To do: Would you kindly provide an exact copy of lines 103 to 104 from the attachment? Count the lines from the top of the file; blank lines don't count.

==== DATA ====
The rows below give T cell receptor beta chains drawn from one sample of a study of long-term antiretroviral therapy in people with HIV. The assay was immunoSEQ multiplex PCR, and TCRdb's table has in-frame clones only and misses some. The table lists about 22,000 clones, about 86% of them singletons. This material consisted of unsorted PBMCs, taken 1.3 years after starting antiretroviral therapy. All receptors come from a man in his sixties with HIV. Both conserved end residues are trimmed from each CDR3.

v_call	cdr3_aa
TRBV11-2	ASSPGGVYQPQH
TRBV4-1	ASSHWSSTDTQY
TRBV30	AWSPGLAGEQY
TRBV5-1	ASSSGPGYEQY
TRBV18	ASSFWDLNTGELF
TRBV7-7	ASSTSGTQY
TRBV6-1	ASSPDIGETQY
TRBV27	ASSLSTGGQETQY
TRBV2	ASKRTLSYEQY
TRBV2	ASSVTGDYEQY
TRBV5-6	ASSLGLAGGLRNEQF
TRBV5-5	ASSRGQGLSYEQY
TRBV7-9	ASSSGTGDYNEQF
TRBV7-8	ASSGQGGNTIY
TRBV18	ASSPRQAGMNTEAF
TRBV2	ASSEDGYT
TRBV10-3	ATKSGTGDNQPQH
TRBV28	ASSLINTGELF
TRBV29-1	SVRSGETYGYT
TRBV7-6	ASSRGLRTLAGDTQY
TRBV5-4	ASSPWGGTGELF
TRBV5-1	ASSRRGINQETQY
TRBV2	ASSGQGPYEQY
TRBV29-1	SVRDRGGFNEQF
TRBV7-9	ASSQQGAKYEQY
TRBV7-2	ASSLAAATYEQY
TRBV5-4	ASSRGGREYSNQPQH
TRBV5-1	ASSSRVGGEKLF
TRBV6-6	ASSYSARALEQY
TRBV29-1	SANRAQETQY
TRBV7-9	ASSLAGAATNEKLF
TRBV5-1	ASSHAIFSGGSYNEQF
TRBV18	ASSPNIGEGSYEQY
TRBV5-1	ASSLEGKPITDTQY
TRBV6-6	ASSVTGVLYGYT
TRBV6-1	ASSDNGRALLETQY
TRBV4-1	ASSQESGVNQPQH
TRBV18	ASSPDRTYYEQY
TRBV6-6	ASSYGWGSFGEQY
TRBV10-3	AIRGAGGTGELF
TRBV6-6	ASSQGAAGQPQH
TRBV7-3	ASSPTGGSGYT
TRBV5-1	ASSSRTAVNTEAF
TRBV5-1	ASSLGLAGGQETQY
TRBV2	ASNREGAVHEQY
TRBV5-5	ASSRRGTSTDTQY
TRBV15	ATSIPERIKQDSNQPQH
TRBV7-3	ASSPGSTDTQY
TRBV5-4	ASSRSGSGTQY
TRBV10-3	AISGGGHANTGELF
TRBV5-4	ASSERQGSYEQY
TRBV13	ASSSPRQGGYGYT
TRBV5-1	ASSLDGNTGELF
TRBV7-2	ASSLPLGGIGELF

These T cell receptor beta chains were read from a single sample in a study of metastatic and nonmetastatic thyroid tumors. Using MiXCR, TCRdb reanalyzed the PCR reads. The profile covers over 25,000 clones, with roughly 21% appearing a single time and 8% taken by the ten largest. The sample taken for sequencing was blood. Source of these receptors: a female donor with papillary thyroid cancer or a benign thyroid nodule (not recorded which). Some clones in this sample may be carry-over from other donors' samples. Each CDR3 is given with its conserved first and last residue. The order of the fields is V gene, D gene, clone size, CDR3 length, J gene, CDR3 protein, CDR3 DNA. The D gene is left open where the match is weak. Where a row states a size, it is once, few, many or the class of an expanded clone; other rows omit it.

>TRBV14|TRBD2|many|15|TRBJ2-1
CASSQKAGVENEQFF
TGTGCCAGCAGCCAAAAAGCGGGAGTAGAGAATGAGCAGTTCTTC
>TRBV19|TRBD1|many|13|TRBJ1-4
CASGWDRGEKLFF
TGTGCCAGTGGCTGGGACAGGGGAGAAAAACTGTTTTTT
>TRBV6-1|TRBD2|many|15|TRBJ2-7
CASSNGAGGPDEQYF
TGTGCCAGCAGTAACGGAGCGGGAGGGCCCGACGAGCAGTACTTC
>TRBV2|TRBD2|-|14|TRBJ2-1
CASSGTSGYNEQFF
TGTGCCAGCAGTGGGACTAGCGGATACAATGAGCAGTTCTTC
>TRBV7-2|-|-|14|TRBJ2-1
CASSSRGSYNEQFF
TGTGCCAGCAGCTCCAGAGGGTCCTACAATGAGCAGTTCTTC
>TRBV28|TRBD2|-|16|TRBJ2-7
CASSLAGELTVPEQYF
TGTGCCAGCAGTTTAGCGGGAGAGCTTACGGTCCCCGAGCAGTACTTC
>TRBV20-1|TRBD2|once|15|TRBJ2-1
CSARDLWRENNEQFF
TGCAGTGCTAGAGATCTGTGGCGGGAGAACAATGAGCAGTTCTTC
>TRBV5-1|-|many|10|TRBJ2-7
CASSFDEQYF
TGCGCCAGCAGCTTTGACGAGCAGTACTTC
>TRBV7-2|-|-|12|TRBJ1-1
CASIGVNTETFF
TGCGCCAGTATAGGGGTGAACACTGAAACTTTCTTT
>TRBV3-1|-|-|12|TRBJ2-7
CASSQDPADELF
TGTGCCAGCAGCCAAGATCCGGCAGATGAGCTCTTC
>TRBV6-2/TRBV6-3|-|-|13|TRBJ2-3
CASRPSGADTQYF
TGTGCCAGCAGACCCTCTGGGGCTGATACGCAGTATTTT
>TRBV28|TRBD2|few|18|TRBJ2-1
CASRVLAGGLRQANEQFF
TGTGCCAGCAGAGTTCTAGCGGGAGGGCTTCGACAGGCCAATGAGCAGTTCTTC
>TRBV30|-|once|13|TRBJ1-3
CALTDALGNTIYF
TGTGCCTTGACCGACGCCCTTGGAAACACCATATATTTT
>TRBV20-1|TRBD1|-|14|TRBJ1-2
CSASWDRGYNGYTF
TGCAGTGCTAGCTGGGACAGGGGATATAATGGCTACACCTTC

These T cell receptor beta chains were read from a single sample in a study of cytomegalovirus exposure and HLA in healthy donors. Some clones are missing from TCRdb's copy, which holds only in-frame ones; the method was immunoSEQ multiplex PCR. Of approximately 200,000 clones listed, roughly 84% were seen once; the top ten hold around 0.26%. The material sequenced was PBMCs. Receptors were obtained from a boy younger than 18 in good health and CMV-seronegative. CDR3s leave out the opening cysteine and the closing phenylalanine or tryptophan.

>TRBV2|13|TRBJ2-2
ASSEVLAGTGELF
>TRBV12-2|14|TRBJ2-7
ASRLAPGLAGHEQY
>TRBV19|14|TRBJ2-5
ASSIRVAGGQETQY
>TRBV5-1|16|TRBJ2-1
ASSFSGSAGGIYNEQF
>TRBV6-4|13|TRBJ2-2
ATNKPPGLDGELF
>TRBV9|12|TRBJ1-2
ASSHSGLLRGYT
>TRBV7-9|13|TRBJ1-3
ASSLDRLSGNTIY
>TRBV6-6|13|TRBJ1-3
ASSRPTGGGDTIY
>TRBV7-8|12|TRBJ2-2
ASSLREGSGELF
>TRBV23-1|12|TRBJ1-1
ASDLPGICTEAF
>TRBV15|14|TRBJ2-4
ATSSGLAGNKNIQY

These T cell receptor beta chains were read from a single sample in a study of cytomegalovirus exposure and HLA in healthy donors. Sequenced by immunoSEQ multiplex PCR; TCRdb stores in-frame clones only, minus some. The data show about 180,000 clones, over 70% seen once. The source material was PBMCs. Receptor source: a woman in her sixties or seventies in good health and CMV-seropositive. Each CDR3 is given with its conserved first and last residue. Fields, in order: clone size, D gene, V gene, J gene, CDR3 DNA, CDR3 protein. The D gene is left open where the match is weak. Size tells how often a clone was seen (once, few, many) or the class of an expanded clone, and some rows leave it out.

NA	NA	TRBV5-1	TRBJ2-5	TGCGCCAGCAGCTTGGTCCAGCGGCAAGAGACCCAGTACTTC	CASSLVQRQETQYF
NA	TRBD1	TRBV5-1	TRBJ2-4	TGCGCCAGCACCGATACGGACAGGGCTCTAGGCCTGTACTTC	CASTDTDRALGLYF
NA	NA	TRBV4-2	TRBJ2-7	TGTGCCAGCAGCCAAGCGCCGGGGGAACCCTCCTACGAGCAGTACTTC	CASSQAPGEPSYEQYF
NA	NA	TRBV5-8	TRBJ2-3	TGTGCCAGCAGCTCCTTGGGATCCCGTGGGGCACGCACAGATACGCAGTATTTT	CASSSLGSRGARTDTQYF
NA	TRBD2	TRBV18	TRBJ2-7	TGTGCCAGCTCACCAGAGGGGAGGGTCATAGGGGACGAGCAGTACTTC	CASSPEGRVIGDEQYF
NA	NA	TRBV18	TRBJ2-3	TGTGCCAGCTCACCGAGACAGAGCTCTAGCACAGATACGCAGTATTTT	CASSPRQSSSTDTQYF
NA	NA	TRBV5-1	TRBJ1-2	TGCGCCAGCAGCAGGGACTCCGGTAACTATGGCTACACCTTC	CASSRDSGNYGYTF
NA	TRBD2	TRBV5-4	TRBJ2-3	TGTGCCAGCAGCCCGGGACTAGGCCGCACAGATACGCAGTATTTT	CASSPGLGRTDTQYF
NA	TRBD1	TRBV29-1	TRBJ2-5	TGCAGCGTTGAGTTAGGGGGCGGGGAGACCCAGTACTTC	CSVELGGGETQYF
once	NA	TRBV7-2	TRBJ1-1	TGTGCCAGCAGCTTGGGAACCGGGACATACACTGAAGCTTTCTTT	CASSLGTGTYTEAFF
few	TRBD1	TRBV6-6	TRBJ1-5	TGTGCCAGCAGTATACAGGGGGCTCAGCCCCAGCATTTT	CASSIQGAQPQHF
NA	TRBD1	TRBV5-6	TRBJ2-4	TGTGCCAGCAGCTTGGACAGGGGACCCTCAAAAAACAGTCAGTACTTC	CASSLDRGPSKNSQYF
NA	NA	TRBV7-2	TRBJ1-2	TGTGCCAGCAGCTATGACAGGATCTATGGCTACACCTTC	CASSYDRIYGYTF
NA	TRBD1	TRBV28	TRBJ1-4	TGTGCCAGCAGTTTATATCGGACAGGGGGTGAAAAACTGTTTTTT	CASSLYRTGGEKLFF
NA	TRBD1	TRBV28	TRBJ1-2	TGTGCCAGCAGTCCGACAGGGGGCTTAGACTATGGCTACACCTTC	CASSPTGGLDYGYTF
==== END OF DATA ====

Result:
>TRBV12-2|14|TRBJ2-7
ASRLAPGLAGHEQY